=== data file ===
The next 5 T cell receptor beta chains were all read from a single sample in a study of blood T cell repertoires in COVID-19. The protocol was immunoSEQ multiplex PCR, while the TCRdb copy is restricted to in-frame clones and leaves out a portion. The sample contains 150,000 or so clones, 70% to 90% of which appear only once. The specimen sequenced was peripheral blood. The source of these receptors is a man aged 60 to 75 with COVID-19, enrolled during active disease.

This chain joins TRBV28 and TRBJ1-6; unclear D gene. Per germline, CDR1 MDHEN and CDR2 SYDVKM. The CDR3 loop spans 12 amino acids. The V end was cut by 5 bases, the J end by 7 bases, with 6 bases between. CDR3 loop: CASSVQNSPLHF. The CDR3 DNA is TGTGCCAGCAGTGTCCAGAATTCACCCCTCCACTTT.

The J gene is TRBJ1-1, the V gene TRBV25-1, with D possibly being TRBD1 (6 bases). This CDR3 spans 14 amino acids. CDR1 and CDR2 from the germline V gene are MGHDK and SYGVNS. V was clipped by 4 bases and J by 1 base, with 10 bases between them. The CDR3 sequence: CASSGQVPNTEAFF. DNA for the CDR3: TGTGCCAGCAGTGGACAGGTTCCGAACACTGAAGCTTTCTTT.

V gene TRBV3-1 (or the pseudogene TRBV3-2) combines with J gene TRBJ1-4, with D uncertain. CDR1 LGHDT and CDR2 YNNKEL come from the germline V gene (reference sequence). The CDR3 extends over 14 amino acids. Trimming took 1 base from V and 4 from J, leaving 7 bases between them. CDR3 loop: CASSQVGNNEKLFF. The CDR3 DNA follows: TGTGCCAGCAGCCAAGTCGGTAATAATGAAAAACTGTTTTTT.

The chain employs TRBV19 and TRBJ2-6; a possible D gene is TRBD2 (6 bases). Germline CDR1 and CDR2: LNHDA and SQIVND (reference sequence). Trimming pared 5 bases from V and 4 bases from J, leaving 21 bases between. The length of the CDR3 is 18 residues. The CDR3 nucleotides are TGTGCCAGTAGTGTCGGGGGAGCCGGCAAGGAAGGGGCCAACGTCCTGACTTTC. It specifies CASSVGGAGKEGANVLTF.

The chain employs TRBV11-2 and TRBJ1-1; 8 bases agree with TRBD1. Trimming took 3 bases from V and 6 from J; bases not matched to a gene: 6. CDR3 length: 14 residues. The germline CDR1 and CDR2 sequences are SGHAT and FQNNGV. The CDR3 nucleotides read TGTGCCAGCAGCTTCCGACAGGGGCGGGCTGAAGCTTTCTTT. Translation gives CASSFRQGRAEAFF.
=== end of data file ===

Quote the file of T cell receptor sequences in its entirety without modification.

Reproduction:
The next 5 T cell receptor beta chains were all read from a single sample in a study of blood T cell repertoires in COVID-19. The protocol was immunoSEQ multiplex PCR, while the TCRdb copy is restricted to in-frame clones and leaves out a portion. The sample contains 150,000 or so clones, 70% to 90% of which appear only once. The specimen sequenced was peripheral blood. The source of these receptors is a man aged 60 to 75 with COVID-19, enrolled during active disease.

This chain joins TRBV28 and TRBJ1-6; unclear D gene. Per germline, CDR1 MDHEN and CDR2 SYDVKM. The CDR3 loop spans 12 amino acids. The V end was cut by 5 bases, the J end by 7 bases, with 6 bases between. CDR3 loop: CASSVQNSPLHF. The CDR3 DNA is TGTGCCAGCAGTGTCCAGAATTCACCCCTCCACTTT.

The J gene is TRBJ1-1, the V gene TRBV25-1, with D possibly being TRBD1 (6 bases). This CDR3 spans 14 amino acids. CDR1 and CDR2 from the germline V gene are MGHDK and SYGVNS. V was clipped by 4 bases and J by 1 base, with 10 bases between them. The CDR3 sequence: CASSGQVPNTEAFF. DNA for the CDR3: TGTGCCAGCAGTGGACAGGTTCCGAACACTGAAGCTTTCTTT.

V gene TRBV3-1 (or the pseudogene TRBV3-2) combines with J gene TRBJ1-4, with D uncertain. CDR1 LGHDT and CDR2 YNNKEL come from the germline V gene (reference sequence). The CDR3 extends over 14 amino acids. Trimming took 1 base from V and 4 from J, leaving 7 bases between them. CDR3 loop: CASSQVGNNEKLFF. The CDR3 DNA follows: TGTGCCAGCAGCCAAGTCGGTAATAATGAAAAACTGTTTTTT.

The chain employs TRBV19 and TRBJ2-6; a possible D gene is TRBD2 (6 bases). Germline CDR1 and CDR2: LNHDA and SQIVND (reference sequence). Trimming pared 5 bases from V and 4 bases from J, leaving 21 bases between. The length of the CDR3 is 18 residues. The CDR3 nucleotides are TGTGCCAGTAGTGTCGGGGGAGCCGGCAAGGAAGGGGCCAACGTCCTGACTTTC. It specifies CASSVGGAGKEGANVLTF.

The chain employs TRBV11-2 and TRBJ1-1; 8 bases agree with TRBD1. Trimming took 3 bases from V and 6 from J; bases not matched to a gene: 6. CDR3 length: 14 residues. The germline CDR1 and CDR2 sequences are SGHAT and FQNNGV. The CDR3 nucleotides read TGTGCCAGCAGCTTCCGACAGGGGCGGGCTGAAGCTTTCTTT. Translation gives CASSFRQGRAEAFF.